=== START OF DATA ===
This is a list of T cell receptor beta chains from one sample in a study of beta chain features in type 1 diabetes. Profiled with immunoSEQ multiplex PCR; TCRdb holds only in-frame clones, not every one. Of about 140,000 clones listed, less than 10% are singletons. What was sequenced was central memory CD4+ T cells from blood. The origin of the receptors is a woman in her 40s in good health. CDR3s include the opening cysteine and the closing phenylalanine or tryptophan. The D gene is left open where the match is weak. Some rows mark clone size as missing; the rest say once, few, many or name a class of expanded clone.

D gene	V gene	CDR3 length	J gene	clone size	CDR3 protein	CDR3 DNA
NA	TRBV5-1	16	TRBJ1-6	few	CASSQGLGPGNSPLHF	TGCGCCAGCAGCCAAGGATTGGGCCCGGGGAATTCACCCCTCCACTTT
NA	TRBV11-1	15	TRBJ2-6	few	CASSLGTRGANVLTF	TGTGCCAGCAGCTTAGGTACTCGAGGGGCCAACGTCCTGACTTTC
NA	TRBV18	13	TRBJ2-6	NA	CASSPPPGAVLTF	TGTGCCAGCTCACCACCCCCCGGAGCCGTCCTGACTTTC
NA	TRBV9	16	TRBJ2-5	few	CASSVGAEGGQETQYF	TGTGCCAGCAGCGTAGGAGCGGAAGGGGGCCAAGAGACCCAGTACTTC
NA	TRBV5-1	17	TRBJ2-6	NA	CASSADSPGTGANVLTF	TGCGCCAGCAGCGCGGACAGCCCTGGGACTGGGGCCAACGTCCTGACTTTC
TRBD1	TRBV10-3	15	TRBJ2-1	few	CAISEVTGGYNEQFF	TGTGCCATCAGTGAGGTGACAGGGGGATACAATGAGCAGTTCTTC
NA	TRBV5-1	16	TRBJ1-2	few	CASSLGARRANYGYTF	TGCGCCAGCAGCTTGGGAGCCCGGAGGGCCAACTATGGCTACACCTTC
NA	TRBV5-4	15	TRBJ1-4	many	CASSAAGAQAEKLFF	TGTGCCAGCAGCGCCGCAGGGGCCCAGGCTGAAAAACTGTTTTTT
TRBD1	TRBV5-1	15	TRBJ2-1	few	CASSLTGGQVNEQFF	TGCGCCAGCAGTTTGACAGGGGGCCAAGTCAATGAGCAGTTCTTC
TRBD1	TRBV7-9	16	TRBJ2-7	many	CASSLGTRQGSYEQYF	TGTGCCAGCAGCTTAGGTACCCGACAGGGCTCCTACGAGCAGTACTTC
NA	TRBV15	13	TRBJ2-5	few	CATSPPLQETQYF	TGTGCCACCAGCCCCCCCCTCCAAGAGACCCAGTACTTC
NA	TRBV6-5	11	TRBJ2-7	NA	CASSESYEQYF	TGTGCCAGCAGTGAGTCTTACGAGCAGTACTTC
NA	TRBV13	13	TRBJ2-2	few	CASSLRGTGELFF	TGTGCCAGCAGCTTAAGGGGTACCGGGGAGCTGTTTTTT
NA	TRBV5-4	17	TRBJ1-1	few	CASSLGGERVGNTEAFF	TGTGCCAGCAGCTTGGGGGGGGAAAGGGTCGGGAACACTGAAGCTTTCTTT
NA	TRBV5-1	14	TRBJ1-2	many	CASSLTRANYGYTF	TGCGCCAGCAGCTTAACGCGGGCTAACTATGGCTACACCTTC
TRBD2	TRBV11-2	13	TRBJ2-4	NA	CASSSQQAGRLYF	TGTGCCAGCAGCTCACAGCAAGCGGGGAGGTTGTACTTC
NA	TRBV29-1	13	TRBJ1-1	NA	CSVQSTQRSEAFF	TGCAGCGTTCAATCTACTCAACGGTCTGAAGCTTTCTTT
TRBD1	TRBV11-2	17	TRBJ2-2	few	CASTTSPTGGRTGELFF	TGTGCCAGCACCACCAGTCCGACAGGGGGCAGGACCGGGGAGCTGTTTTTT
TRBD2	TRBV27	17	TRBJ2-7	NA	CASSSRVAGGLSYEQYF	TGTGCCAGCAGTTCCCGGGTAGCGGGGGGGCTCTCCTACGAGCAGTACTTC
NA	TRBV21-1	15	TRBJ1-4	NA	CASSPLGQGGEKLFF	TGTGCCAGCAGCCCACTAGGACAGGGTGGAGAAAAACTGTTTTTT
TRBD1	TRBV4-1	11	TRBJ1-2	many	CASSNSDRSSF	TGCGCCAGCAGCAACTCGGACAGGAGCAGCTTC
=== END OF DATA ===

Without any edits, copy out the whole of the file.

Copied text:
This is a list of T cell receptor beta chains from one sample in a study of beta chain features in type 1 diabetes. Profiled with immunoSEQ multiplex PCR; TCRdb holds only in-frame clones, not every one. Of about 140,000 clones listed, less than 10% are singletons. What was sequenced was central memory CD4+ T cells from blood. The origin of the receptors is a woman in her 40s in good health. CDR3s include the opening cysteine and the closing phenylalanine or tryptophan. The D gene is left open where the match is weak. Some rows mark clone size as missing; the rest say once, few, many or name a class of expanded clone.

D gene	V gene	CDR3 length	J gene	clone size	CDR3 protein	CDR3 DNA
NA	TRBV5-1	16	TRBJ1-6	few	CASSQGLGPGNSPLHF	TGCGCCAGCAGCCAAGGATTGGGCCCGGGGAATTCACCCCTCCACTTT
NA	TRBV11-1	15	TRBJ2-6	few	CASSLGTRGANVLTF	TGTGCCAGCAGCTTAGGTACTCGAGGGGCCAACGTCCTGACTTTC
NA	TRBV18	13	TRBJ2-6	NA	CASSPPPGAVLTF	TGTGCCAGCTCACCACCCCCCGGAGCCGTCCTGACTTTC
NA	TRBV9	16	TRBJ2-5	few	CASSVGAEGGQETQYF	TGTGCCAGCAGCGTAGGAGCGGAAGGGGGCCAAGAGACCCAGTACTTC
NA	TRBV5-1	17	TRBJ2-6	NA	CASSADSPGTGANVLTF	TGCGCCAGCAGCGCGGACAGCCCTGGGACTGGGGCCAACGTCCTGACTTTC
TRBD1	TRBV10-3	15	TRBJ2-1	few	CAISEVTGGYNEQFF	TGTGCCATCAGTGAGGTGACAGGGGGATACAATGAGCAGTTCTTC
NA	TRBV5-1	16	TRBJ1-2	few	CASSLGARRANYGYTF	TGCGCCAGCAGCTTGGGAGCCCGGAGGGCCAACTATGGCTACACCTTC
NA	TRBV5-4	15	TRBJ1-4	many	CASSAAGAQAEKLFF	TGTGCCAGCAGCGCCGCAGGGGCCCAGGCTGAAAAACTGTTTTTT
TRBD1	TRBV5-1	15	TRBJ2-1	few	CASSLTGGQVNEQFF	TGCGCCAGCAGTTTGACAGGGGGCCAAGTCAATGAGCAGTTCTTC
TRBD1	TRBV7-9	16	TRBJ2-7	many	CASSLGTRQGSYEQYF	TGTGCCAGCAGCTTAGGTACCCGACAGGGCTCCTACGAGCAGTACTTC
NA	TRBV15	13	TRBJ2-5	few	CATSPPLQETQYF	TGTGCCACCAGCCCCCCCCTCCAAGAGACCCAGTACTTC
NA	TRBV6-5	11	TRBJ2-7	NA	CASSESYEQYF	TGTGCCAGCAGTGAGTCTTACGAGCAGTACTTC
NA	TRBV13	13	TRBJ2-2	few	CASSLRGTGELFF	TGTGCCAGCAGCTTAAGGGGTACCGGGGAGCTGTTTTTT
NA	TRBV5-4	17	TRBJ1-1	few	CASSLGGERVGNTEAFF	TGTGCCAGCAGCTTGGGGGGGGAAAGGGTCGGGAACACTGAAGCTTTCTTT
NA	TRBV5-1	14	TRBJ1-2	many	CASSLTRANYGYTF	TGCGCCAGCAGCTTAACGCGGGCTAACTATGGCTACACCTTC
TRBD2	TRBV11-2	13	TRBJ2-4	NA	CASSSQQAGRLYF	TGTGCCAGCAGCTCACAGCAAGCGGGGAGGTTGTACTTC
NA	TRBV29-1	13	TRBJ1-1	NA	CSVQSTQRSEAFF	TGCAGCGTTCAATCTACTCAACGGTCTGAAGCTTTCTTT
TRBD1	TRBV11-2	17	TRBJ2-2	few	CASTTSPTGGRTGELFF	TGTGCCAGCACCACCAGTCCGACAGGGGGCAGGACCGGGGAGCTGTTTTTT
TRBD2	TRBV27	17	TRBJ2-7	NA	CASSSRVAGGLSYEQYF	TGTGCCAGCAGTTCCCGGGTAGCGGGGGGGCTCTCCTACGAGCAGTACTTC
NA	TRBV21-1	15	TRBJ1-4	NA	CASSPLGQGGEKLFF	TGTGCCAGCAGCCCACTAGGACAGGGTGGAGAAAAACTGTTTTTT
TRBD1	TRBV4-1	11	TRBJ1-2	many	CASSNSDRSSF	TGCGCCAGCAGCAACTCGGACAGGAGCAGCTTC